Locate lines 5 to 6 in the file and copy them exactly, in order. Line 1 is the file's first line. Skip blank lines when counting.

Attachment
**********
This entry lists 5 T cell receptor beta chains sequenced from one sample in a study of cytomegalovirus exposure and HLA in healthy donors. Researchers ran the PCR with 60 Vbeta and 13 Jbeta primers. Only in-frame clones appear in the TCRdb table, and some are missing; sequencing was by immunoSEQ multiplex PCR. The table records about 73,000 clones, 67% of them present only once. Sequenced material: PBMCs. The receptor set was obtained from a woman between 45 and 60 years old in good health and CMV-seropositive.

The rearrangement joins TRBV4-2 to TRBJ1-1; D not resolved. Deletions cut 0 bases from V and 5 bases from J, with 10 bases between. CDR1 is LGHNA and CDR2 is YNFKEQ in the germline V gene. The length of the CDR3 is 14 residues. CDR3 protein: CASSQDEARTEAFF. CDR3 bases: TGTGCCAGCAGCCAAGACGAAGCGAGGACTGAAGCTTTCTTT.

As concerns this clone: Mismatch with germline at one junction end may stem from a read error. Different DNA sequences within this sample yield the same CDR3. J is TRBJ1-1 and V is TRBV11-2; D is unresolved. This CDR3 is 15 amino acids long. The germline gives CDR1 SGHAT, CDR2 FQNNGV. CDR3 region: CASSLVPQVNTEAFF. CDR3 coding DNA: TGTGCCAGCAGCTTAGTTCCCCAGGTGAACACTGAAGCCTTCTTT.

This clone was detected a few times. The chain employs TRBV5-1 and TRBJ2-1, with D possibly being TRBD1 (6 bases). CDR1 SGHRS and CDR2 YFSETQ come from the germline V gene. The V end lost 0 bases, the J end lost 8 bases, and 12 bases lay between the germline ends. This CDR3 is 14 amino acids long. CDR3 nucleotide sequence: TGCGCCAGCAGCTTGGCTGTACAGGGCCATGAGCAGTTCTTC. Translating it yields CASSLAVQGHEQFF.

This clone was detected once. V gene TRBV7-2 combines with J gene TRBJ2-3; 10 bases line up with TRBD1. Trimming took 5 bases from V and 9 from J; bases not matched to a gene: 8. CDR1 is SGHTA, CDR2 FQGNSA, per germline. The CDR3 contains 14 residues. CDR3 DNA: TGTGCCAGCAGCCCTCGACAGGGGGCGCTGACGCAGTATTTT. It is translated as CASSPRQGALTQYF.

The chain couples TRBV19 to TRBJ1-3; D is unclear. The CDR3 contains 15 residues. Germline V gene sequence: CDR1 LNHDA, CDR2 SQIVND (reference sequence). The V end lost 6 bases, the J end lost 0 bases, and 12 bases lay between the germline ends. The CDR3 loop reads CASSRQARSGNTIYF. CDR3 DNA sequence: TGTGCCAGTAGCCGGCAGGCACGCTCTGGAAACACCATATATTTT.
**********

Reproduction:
This clone was detected once. V gene TRBV7-2 combines with J gene TRBJ2-3; 10 bases line up with TRBD1. Trimming took 5 bases from V and 9 from J; bases not matched to a gene: 8. CDR1 is SGHTA, CDR2 FQGNSA, per germline. The CDR3 contains 14 residues. CDR3 DNA: TGTGCCAGCAGCCCTCGACAGGGGGCGCTGACGCAGTATTTT. It is translated as CASSPRQGALTQYF.

The chain couples TRBV19 to TRBJ1-3; D is unclear. The CDR3 contains 15 residues. Germline V gene sequence: CDR1 LNHDA, CDR2 SQIVND (reference sequence). The V end lost 6 bases, the J end lost 0 bases, and 12 bases lay between the germline ends. The CDR3 loop reads CASSRQARSGNTIYF. CDR3 DNA sequence: TGTGCCAGTAGCCGGCAGGCACGCTCTGGAAACACCATATATTTT.